Section 179 deductions allow you to immediately deduct the costs of certain assets when you put the assets in service. The maximum deduction increases annually, and is $1.08 million for tax year 2022. Equipment, machinery, buildings, vehicles, and more can qualify.

Bonus depreciation is an extra benefit for buying assets. The TCJA also increased this tax break from 50% to 100% of the cost for assets placed in service from Sept. 27, 2017, through January 1, 2023.

Talk to your tax preparer if you've purchased any major assets to find out if you qualify. 

05 of 07

Deduct the Cost of Gifts

You can deduct up to $25 per person for the cost of gifts given to customers and vendors. An exception exists for those that bear your business name, are distributed as a matter of course, and cost less than $4.


Deducting the costs of entertainment is a bit trickier if you show your appreciation by paying for a good time. These costs are no longer deductible unless the event is directly related to your business in some way.

06 of 07

Time Your Business Income and Expenses

Timing your income involves moving it from one year to another. You first have to determine the year in which you expect to pay the most in taxes.

Review your current expenses before the end of each year and prepay some of those amounts if you want to reduce your income for the current year. You can also increase your expenses and decrease income by making expenditures, such as stocking up on supplies at the end of the year so that you're covered for the first quarter of the next.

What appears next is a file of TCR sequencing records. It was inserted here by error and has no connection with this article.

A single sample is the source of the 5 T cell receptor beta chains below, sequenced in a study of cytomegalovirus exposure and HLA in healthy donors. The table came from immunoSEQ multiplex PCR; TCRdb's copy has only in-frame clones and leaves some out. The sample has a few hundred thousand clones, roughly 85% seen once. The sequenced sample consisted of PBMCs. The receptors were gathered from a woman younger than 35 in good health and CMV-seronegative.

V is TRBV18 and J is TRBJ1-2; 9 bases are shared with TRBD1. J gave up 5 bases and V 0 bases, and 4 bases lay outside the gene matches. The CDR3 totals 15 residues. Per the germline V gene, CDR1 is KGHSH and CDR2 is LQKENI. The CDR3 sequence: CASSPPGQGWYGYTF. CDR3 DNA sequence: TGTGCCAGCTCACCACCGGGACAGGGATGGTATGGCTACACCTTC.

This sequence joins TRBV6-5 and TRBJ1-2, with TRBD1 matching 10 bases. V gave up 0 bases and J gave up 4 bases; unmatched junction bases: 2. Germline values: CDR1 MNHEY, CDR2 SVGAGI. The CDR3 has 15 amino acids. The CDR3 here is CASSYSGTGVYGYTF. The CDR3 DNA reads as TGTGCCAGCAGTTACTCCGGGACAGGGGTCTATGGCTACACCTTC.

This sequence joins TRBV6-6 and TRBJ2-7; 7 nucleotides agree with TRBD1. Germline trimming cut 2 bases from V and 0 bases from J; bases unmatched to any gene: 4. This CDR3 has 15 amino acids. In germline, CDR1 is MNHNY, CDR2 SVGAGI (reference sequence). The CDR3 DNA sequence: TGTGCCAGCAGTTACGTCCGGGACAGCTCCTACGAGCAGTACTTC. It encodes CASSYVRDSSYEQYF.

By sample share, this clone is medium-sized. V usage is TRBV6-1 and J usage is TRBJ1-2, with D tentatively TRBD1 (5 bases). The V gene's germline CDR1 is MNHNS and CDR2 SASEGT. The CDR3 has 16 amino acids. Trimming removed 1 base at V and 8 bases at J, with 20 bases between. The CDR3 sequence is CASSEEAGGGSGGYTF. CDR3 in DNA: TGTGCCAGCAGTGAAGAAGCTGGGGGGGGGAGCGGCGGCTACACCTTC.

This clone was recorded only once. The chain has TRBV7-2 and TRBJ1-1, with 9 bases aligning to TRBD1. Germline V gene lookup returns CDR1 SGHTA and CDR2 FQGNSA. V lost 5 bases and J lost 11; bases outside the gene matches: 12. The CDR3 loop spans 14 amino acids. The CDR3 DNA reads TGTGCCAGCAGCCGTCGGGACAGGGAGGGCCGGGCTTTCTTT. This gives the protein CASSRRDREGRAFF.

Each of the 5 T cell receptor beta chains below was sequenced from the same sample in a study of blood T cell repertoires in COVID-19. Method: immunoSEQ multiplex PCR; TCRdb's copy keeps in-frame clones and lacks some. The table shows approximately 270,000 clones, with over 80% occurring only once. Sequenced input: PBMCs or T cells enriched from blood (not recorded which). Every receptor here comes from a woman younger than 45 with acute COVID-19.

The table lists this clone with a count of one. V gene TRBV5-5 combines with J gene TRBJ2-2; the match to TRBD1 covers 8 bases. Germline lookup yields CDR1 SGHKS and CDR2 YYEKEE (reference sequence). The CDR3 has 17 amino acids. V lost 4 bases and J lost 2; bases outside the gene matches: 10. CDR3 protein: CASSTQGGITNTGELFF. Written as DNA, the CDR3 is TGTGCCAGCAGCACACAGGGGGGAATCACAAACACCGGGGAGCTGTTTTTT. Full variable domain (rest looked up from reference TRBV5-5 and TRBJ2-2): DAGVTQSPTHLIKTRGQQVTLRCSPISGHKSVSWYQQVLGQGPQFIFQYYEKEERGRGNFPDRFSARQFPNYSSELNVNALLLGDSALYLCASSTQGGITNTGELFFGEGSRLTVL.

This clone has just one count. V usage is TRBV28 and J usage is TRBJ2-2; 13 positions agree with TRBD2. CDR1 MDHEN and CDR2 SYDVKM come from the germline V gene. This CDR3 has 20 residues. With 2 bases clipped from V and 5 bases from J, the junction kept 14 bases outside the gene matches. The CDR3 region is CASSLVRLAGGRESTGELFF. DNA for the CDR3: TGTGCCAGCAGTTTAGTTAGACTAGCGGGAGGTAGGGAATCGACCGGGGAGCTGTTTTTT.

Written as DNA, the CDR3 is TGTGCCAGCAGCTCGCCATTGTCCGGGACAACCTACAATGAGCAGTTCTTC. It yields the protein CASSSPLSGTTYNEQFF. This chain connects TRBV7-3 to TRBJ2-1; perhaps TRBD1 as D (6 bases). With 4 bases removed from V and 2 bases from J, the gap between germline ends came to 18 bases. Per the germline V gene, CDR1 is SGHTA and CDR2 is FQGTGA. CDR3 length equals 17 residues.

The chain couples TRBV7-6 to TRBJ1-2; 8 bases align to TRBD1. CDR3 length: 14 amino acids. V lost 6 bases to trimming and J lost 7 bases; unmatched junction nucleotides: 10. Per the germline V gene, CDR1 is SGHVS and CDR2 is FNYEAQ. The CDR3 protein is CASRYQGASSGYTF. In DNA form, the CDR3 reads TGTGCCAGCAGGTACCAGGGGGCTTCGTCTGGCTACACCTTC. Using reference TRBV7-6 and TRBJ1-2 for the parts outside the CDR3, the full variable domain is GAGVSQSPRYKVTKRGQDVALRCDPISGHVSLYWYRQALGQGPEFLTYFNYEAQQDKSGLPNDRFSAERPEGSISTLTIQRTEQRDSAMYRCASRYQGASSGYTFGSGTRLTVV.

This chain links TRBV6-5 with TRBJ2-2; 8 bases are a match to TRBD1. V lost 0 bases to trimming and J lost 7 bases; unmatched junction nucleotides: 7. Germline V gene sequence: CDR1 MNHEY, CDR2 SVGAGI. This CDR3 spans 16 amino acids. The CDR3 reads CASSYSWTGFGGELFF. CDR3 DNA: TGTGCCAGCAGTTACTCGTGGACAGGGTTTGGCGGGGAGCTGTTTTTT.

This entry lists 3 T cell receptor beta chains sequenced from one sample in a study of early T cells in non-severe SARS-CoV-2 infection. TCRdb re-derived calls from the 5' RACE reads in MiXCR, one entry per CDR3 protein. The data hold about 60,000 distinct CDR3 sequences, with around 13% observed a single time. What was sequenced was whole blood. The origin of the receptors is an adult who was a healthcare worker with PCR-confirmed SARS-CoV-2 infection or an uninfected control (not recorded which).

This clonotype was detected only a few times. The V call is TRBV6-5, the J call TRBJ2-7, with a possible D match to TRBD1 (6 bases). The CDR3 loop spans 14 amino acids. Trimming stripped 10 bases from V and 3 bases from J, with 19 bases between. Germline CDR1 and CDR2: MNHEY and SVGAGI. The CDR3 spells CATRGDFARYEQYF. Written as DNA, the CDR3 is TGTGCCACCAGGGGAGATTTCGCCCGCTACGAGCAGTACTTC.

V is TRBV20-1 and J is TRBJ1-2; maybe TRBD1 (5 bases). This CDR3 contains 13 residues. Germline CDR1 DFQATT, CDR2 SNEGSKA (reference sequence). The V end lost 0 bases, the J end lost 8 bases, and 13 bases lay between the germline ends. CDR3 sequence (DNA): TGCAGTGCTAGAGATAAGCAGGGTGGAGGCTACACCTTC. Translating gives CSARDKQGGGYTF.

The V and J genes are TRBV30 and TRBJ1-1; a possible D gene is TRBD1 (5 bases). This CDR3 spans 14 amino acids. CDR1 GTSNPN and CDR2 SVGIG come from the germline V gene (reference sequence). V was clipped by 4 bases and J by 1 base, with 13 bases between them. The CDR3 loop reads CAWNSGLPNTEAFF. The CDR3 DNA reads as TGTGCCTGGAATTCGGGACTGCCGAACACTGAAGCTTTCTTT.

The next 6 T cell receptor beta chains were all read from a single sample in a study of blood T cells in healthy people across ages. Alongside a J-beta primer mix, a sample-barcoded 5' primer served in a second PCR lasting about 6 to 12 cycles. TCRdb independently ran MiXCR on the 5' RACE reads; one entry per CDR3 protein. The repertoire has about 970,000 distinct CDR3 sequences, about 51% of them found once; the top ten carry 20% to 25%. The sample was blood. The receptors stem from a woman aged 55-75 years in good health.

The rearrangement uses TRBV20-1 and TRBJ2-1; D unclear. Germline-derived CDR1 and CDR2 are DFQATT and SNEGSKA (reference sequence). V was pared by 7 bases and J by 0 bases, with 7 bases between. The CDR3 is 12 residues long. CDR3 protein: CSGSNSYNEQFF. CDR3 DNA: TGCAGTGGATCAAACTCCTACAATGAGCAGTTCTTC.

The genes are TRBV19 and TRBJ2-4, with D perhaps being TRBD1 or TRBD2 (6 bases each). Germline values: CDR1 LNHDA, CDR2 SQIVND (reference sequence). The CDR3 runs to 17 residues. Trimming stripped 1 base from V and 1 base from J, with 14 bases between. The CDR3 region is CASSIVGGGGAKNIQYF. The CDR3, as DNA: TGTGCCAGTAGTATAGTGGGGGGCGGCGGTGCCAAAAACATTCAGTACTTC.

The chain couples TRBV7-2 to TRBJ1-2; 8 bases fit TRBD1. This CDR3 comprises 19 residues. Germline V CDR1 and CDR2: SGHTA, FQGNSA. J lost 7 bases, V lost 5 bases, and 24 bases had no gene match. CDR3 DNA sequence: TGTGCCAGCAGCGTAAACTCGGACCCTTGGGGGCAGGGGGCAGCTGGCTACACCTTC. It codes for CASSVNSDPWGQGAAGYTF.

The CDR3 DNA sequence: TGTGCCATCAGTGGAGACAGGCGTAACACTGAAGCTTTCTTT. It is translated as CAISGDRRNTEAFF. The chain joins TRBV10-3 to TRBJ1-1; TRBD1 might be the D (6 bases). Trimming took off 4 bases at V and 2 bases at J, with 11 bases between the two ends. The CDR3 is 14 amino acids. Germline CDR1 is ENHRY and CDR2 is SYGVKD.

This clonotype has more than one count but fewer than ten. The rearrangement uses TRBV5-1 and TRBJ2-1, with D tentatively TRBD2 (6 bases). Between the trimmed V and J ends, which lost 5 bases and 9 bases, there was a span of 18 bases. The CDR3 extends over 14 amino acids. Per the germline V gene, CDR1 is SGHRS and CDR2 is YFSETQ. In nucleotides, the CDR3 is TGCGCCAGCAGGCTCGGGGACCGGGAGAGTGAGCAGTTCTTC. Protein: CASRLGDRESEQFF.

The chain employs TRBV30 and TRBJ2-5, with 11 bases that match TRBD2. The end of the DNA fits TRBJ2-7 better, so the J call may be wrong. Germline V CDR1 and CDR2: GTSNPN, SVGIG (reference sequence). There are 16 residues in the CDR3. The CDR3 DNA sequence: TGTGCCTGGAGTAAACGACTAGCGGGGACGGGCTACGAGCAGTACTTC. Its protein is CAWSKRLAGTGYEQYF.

07 of 07

Write Off Bad Debts To Reduce Income

The end of the year is also the time to review your customer accounts if your business operates on the accrual accounting method. First, find those customers who aren't likely to pay you. You can write off the amounts they owe as "bad debts" and deduct these amounts from your business income to save on taxes. 

Bad debts can also include loans made to clients, vendors, or employees who don't pay you back.

Check With a Qualified Tax Advisor

Consult a tax professional before making any decisions that can affect your business tax return or spending money for the sole purpose of saving on taxes. Make sure you select someone who can help you all year, not just at tax time. Consider hiring an expert who can represent you before the IRS in case you're ever audited.

An enrolled agent might be your best bet. These professionals are designated by the IRS because they've passed a strenuous, three-part test, or because they actually worked for the IRS at some point.

Frequently Asked Questions (FAQs)

When are business taxes due?

As a small business, you're required to pay taxes on an annual basis, but you can pay your taxes on a quarterly basis. These are called estimated tax payments and they're usually due in January, April, July, and October.

How do you file taxes for an LLC?

If you're the only member of your LLC, you can file your taxes using Form 1040, and Schedule C, E, and/or F. If the LLC is an S corporation, you'll have to file Form 1120 or 1120S. If the LLC is a partnership, use Form 1065. IRS Publication 3402 may help you with paying taxes for your LLC.

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  1. IRS. "Instructions for Form 8995."

  2. IRS. "401(k) Plan Overview."

  3. IRS. "Instructions for Form 3800."

  4. IRS. "Publication 946 (2021), How To Depreciate Property."

  5. IRS. "New Rules and Limitations for Depreciation and Expensing Under the Tax Cuts and Jobs Act."

  6. IRS. "Publication 463 (2021), Travel, Gift, and Car Expenses."

  7. IRS. "Topic No. 453 Bad Debt Deduction."

  8. IRS. "Enrolled Agent Information."

  9. IRS. "Estimated Taxes."

  10. IRS. "LLC Filing as a Corporation or Partnership."

  11. IRS. "Publication 3402 (03/2020), Taxation of Limited Liability Companies."